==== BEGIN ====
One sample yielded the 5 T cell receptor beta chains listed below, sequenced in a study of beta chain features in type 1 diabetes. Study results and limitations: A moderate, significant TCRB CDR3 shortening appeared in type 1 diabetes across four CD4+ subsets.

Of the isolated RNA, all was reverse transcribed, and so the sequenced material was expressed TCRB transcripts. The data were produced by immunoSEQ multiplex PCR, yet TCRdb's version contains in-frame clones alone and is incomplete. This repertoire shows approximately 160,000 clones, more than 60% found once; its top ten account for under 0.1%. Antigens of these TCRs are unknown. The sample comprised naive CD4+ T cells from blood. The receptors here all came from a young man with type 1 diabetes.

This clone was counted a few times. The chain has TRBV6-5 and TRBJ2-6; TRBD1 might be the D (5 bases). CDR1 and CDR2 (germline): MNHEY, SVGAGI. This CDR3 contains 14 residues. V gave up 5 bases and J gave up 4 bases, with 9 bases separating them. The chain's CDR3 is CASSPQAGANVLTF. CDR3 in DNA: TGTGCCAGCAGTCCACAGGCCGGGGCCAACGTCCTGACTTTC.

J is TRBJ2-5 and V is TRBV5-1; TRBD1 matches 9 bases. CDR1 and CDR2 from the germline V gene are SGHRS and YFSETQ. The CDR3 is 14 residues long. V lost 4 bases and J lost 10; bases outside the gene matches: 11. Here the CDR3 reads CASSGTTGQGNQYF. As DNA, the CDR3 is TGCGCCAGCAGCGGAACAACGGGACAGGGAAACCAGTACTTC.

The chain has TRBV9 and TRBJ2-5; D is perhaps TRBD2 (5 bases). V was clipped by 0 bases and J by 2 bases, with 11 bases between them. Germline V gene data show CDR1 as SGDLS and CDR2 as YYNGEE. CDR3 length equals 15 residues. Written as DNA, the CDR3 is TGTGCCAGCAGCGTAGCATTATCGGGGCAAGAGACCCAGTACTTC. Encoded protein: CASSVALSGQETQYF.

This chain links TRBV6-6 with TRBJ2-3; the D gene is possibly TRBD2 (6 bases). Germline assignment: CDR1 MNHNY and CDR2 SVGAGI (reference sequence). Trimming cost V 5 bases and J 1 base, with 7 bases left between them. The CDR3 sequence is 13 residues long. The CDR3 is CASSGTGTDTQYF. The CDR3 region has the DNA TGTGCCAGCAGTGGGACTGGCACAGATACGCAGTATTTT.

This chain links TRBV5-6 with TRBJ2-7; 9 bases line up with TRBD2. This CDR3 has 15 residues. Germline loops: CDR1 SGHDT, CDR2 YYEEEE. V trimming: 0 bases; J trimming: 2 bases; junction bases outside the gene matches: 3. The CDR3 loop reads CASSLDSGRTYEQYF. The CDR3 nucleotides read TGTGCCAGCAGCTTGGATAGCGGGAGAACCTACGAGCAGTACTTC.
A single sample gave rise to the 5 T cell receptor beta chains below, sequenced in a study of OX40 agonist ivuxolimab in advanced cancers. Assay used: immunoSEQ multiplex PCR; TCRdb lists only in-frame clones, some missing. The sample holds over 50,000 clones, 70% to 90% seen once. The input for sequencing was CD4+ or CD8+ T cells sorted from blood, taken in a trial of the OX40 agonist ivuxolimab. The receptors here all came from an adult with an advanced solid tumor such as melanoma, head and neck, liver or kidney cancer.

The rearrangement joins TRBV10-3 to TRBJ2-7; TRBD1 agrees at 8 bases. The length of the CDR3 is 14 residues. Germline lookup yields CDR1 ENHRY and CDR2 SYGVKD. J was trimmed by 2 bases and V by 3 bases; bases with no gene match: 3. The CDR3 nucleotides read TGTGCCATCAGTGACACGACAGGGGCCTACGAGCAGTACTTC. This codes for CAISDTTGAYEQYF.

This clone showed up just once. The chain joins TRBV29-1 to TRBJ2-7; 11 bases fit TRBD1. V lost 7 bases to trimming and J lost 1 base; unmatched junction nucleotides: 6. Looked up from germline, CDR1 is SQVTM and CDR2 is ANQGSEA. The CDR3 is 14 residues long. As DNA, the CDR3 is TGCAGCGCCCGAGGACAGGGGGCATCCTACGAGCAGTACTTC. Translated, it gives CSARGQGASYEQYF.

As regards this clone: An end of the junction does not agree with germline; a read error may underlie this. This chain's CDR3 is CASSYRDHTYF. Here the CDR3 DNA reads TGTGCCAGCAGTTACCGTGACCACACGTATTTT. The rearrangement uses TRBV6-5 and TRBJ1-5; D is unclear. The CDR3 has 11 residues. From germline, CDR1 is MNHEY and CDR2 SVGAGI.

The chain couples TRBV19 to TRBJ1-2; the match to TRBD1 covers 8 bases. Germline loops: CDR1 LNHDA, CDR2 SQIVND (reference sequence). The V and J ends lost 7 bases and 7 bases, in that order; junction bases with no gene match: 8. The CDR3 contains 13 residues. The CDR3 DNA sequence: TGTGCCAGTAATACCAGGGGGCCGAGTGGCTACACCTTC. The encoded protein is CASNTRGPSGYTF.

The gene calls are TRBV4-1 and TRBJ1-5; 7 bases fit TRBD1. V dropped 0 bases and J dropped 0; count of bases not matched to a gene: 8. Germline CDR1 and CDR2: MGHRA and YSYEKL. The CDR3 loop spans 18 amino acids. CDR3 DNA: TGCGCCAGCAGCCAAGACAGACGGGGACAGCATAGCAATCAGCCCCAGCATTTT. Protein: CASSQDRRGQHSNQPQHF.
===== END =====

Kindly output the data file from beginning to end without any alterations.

One sample yielded the 5 T cell receptor beta chains listed below, sequenced in a study of beta chain features in type 1 diabetes. Study results and limitations: A moderate, significant TCRB CDR3 shortening appeared in type 1 diabetes across four CD4+ subsets.

Of the isolated RNA, all was reverse transcribed, and so the sequenced material was expressed TCRB transcripts. The data were produced by immunoSEQ multiplex PCR, yet TCRdb's version contains in-frame clones alone and is incomplete. This repertoire shows approximately 160,000 clones, more than 60% found once; its top ten account for under 0.1%. Antigens of these TCRs are unknown. The sample comprised naive CD4+ T cells from blood. The receptors here all came from a young man with type 1 diabetes.

This clone was counted a few times. The chain has TRBV6-5 and TRBJ2-6; TRBD1 might be the D (5 bases). CDR1 and CDR2 (germline): MNHEY, SVGAGI. This CDR3 contains 14 residues. V gave up 5 bases and J gave up 4 bases, with 9 bases separating them. The chain's CDR3 is CASSPQAGANVLTF. CDR3 in DNA: TGTGCCAGCAGTCCACAGGCCGGGGCCAACGTCCTGACTTTC.

J is TRBJ2-5 and V is TRBV5-1; TRBD1 matches 9 bases. CDR1 and CDR2 from the germline V gene are SGHRS and YFSETQ. The CDR3 is 14 residues long. V lost 4 bases and J lost 10; bases outside the gene matches: 11. Here the CDR3 reads CASSGTTGQGNQYF. As DNA, the CDR3 is TGCGCCAGCAGCGGAACAACGGGACAGGGAAACCAGTACTTC.

The chain has TRBV9 and TRBJ2-5; D is perhaps TRBD2 (5 bases). V was clipped by 0 bases and J by 2 bases, with 11 bases between them. Germline V gene data show CDR1 as SGDLS and CDR2 as YYNGEE. CDR3 length equals 15 residues. Written as DNA, the CDR3 is TGTGCCAGCAGCGTAGCATTATCGGGGCAAGAGACCCAGTACTTC. Encoded protein: CASSVALSGQETQYF.

This chain links TRBV6-6 with TRBJ2-3; the D gene is possibly TRBD2 (6 bases). Germline assignment: CDR1 MNHNY and CDR2 SVGAGI (reference sequence). Trimming cost V 5 bases and J 1 base, with 7 bases left between them. The CDR3 sequence is 13 residues long. The CDR3 is CASSGTGTDTQYF. The CDR3 region has the DNA TGTGCCAGCAGTGGGACTGGCACAGATACGCAGTATTTT.

This chain links TRBV5-6 with TRBJ2-7; 9 bases line up with TRBD2. This CDR3 has 15 residues. Germline loops: CDR1 SGHDT, CDR2 YYEEEE. V trimming: 0 bases; J trimming: 2 bases; junction bases outside the gene matches: 3. The CDR3 loop reads CASSLDSGRTYEQYF. The CDR3 nucleotides read TGTGCCAGCAGCTTGGATAGCGGGAGAACCTACGAGCAGTACTTC.
A single sample gave rise to the 5 T cell receptor beta chains below, sequenced in a study of OX40 agonist ivuxolimab in advanced cancers. Assay used: immunoSEQ multiplex PCR; TCRdb lists only in-frame clones, some missing. The sample holds over 50,000 clones, 70% to 90% seen once. The input for sequencing was CD4+ or CD8+ T cells sorted from blood, taken in a trial of the OX40 agonist ivuxolimab. The receptors here all came from an adult with an advanced solid tumor such as melanoma, head and neck, liver or kidney cancer.

The rearrangement joins TRBV10-3 to TRBJ2-7; TRBD1 agrees at 8 bases. The length of the CDR3 is 14 residues. Germline lookup yields CDR1 ENHRY and CDR2 SYGVKD. J was trimmed by 2 bases and V by 3 bases; bases with no gene match: 3. The CDR3 nucleotides read TGTGCCATCAGTGACACGACAGGGGCCTACGAGCAGTACTTC. This codes for CAISDTTGAYEQYF.

This clone showed up just once. The chain joins TRBV29-1 to TRBJ2-7; 11 bases fit TRBD1. V lost 7 bases to trimming and J lost 1 base; unmatched junction nucleotides: 6. Looked up from germline, CDR1 is SQVTM and CDR2 is ANQGSEA. The CDR3 is 14 residues long. As DNA, the CDR3 is TGCAGCGCCCGAGGACAGGGGGCATCCTACGAGCAGTACTTC. Translated, it gives CSARGQGASYEQYF.

As regards this clone: An end of the junction does not agree with germline; a read error may underlie this. This chain's CDR3 is CASSYRDHTYF. Here the CDR3 DNA reads TGTGCCAGCAGTTACCGTGACCACACGTATTTT. The rearrangement uses TRBV6-5 and TRBJ1-5; D is unclear. The CDR3 has 11 residues. From germline, CDR1 is MNHEY and CDR2 SVGAGI.

The chain couples TRBV19 to TRBJ1-2; the match to TRBD1 covers 8 bases. Germline loops: CDR1 LNHDA, CDR2 SQIVND (reference sequence). The V and J ends lost 7 bases and 7 bases, in that order; junction bases with no gene match: 8. The CDR3 contains 13 residues. The CDR3 DNA sequence: TGTGCCAGTAATACCAGGGGGCCGAGTGGCTACACCTTC. The encoded protein is CASNTRGPSGYTF.

The gene calls are TRBV4-1 and TRBJ1-5; 7 bases fit TRBD1. V dropped 0 bases and J dropped 0; count of bases not matched to a gene: 8. Germline CDR1 and CDR2: MGHRA and YSYEKL. The CDR3 loop spans 18 amino acids. CDR3 DNA: TGCGCCAGCAGCCAAGACAGACGGGGACAGCATAGCAATCAGCCCCAGCATTTT. Protein: CASSQDRRGQHSNQPQHF.